Friday, November 25, 2011

A Love Story

         Everyone in my generation knows who Irving Berlin is, or was, and all of us have heard and know many of the hundreds of songs he wrote. What is not so well known or remembered is the story of his love affair with his wife and the songs he wrote to note its ups and downs. He had been married briefly, in February 1912, but his wife contracted typhoid fever on their honeymoon in Cuba and died in July at the age of 20. For the next dozen years he worked full-time at his craft and became one of America's most successful songwriters.

       In 1925 he met a young socialite, Ellin Mackay, 16 years younger than himself. It was love at first sight for both of them. She was the daughter of a millionaire, Clarence Mackay, the head of AT&T, and he strongly opposed the affair. Both were public figures and the affair was prominently played up in the tabloids----the immigrant Jewish songwriter and the debutante Catholic heiress. Mackay did everything he could to hinder the love affair, even sending his daughter off to Europe hoping she would forget him while they were apart. When they married in 1926, Mackay disowned his daughter and disinherited her from a substantial fortune. (They were reconciled after a few years as grandchildren came along and the marriage appeared to be permanent.) The marriage actually lasted 62 years, until Ellin died in 1988. Berlin died just nine months later, in 1989, at the age of 101.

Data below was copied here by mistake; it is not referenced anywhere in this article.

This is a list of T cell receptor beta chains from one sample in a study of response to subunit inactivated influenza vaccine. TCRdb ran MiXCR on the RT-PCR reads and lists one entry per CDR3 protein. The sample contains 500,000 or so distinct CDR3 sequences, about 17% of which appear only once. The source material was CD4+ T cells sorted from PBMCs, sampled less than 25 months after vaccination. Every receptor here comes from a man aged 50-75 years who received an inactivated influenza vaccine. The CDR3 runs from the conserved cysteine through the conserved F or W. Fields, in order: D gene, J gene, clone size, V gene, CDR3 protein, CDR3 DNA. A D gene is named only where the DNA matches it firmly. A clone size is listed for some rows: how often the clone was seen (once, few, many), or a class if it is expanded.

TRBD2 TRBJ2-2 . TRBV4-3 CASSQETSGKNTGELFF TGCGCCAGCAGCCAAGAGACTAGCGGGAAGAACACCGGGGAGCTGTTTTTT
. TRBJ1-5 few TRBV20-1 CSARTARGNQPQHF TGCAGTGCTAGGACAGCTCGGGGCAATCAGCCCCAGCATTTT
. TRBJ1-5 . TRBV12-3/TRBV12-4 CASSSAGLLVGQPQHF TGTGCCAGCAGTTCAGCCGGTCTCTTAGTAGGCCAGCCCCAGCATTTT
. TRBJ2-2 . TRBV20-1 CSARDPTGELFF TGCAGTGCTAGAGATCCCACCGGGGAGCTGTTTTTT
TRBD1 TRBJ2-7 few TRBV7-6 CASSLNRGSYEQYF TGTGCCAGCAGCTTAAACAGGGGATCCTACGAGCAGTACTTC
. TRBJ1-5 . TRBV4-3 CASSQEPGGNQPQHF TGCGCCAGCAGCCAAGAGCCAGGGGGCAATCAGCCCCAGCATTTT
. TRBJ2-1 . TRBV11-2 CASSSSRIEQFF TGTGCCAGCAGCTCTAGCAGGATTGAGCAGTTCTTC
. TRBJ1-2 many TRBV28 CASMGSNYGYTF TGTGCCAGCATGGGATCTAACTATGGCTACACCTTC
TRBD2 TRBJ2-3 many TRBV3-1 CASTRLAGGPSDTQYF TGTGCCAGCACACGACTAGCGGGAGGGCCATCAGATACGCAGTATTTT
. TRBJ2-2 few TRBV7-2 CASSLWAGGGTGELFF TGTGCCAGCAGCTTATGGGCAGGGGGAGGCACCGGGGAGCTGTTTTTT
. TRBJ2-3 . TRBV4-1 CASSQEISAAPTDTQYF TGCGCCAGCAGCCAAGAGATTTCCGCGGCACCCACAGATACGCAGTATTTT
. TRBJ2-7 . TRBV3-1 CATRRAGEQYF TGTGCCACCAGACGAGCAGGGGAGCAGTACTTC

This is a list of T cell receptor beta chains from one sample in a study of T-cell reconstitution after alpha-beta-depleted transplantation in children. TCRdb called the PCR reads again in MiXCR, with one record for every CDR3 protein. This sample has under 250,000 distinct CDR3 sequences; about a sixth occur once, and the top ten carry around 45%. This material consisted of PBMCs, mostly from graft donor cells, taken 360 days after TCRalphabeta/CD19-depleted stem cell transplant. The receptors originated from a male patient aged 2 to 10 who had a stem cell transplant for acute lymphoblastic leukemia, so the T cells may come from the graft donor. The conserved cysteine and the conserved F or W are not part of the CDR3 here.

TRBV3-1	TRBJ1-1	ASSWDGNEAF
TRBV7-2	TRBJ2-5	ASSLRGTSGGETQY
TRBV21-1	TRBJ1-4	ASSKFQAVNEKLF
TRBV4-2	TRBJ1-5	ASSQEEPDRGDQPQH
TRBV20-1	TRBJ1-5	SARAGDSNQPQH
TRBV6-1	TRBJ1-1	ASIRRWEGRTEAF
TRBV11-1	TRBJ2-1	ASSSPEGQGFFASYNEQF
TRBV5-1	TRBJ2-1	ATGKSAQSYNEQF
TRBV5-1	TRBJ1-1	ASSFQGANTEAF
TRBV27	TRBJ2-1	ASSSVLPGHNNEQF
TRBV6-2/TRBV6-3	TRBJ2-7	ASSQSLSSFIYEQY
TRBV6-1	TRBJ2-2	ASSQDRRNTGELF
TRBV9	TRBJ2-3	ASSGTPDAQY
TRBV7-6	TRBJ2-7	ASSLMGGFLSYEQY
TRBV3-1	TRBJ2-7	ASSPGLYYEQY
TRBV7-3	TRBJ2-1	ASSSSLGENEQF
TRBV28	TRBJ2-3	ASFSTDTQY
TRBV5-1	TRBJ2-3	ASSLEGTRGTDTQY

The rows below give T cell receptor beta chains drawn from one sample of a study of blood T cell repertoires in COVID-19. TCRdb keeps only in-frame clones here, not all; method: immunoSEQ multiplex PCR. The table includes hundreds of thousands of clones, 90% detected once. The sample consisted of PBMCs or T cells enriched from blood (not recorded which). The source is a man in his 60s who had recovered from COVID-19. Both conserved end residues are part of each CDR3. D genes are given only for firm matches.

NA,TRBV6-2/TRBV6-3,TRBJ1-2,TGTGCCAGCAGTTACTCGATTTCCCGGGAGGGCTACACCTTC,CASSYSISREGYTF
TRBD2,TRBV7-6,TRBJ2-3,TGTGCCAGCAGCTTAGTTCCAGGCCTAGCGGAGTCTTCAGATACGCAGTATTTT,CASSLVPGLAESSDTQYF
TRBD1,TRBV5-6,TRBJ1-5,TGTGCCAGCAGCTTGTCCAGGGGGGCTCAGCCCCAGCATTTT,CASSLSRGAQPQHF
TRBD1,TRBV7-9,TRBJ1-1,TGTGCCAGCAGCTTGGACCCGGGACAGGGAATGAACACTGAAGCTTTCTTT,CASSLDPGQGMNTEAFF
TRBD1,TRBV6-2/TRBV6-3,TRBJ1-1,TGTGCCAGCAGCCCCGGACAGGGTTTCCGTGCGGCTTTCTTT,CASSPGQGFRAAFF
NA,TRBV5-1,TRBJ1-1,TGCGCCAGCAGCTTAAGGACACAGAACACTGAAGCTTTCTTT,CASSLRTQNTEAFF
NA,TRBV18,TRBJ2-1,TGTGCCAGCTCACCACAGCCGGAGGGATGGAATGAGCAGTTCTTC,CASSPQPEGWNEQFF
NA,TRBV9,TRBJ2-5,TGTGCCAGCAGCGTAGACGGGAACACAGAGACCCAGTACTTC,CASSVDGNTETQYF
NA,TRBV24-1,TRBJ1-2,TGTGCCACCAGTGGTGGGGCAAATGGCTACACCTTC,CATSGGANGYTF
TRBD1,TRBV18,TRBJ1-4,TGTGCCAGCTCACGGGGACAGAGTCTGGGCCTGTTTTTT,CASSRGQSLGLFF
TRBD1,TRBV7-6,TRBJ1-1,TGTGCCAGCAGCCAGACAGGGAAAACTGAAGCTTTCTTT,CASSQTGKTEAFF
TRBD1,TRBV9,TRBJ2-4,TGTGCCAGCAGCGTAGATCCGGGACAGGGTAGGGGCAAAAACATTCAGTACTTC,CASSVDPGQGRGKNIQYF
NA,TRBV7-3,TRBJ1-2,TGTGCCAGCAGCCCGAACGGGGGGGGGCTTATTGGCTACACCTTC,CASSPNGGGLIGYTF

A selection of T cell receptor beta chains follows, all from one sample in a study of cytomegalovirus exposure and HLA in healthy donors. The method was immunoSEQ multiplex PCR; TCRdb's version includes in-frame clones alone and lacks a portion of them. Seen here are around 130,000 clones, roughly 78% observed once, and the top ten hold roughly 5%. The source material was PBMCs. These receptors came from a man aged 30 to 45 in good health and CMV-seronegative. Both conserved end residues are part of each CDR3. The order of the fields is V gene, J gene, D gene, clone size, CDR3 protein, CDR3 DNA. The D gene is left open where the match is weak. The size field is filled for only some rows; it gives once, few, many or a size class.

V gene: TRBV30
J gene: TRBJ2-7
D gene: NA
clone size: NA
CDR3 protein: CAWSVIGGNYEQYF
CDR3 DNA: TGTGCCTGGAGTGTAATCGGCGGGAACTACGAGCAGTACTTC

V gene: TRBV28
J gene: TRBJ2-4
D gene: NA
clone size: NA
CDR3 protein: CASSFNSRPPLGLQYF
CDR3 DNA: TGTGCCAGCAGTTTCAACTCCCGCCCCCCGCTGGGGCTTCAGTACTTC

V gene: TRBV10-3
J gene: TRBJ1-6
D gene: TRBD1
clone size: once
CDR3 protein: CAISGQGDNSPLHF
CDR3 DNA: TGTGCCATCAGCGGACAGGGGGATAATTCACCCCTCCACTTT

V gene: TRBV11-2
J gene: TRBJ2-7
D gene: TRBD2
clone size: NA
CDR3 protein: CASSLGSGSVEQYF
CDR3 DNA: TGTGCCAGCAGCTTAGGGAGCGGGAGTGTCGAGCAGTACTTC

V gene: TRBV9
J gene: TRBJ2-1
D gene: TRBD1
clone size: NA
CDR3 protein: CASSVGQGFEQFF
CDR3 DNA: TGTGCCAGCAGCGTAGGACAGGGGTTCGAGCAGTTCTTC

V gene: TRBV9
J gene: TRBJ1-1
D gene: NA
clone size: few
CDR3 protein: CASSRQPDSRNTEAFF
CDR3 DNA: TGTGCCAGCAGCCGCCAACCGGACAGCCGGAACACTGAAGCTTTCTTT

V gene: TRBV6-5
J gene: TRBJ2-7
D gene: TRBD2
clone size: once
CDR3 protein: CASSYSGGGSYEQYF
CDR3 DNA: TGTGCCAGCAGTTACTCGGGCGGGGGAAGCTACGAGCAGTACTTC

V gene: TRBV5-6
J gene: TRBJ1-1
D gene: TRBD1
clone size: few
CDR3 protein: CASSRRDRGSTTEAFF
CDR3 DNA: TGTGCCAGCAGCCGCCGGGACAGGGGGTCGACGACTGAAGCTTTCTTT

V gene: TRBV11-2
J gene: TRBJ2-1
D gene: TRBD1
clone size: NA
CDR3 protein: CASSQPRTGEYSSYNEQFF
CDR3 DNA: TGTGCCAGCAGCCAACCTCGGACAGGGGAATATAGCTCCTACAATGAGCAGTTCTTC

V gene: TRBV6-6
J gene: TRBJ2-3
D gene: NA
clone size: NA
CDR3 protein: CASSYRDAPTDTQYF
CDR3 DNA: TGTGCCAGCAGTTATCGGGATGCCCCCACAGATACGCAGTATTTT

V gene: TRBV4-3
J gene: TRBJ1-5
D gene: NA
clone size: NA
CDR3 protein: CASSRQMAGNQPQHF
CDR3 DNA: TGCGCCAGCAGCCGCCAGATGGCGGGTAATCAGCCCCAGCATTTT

During their turbulent courtship, Berlin wrote some of his most endearing torch songs, especially at the times when they were apart. A few examples: All By Myself; What'll I Do (When You Are Far Away); All Alone; and Remember. When they were together and happy, he wrote one of the great upbeat songs of our times--Blue Skies, which was recorded by all the recording artists of the era. Then, when they were married, he wrote one of the great love songs of our times--Always-- and gave it to his wife as a wedding present. The royalties from that song alone made Ellin Mackay Berlin an independently wealthy woman. Here are the lyrics for these two ever-popular songs:

I'll be loving you, Always, With a love that's true, Always, When the things you've planned, Need a helping hand, I will understand, Always, Always. Days may not be fair, Always, That's when I'll be there, Always, Not for just an hour, Not for just a day, Not for just a year, but Always.

Blue Skies, smiling at me, Nothing but blue skies, do I see. Bluebirds, Singing a song, Nothing but bluebirds, all day long. Never saw the sun, Shining so bright, Never saw things, Going so right. Noticing the days, Hurrying by, When you're in love, my How they fly. Blue days, All of them gone, Nothing but blue skies, From now on.


Thursday, November 24, 2011

Inventions On Display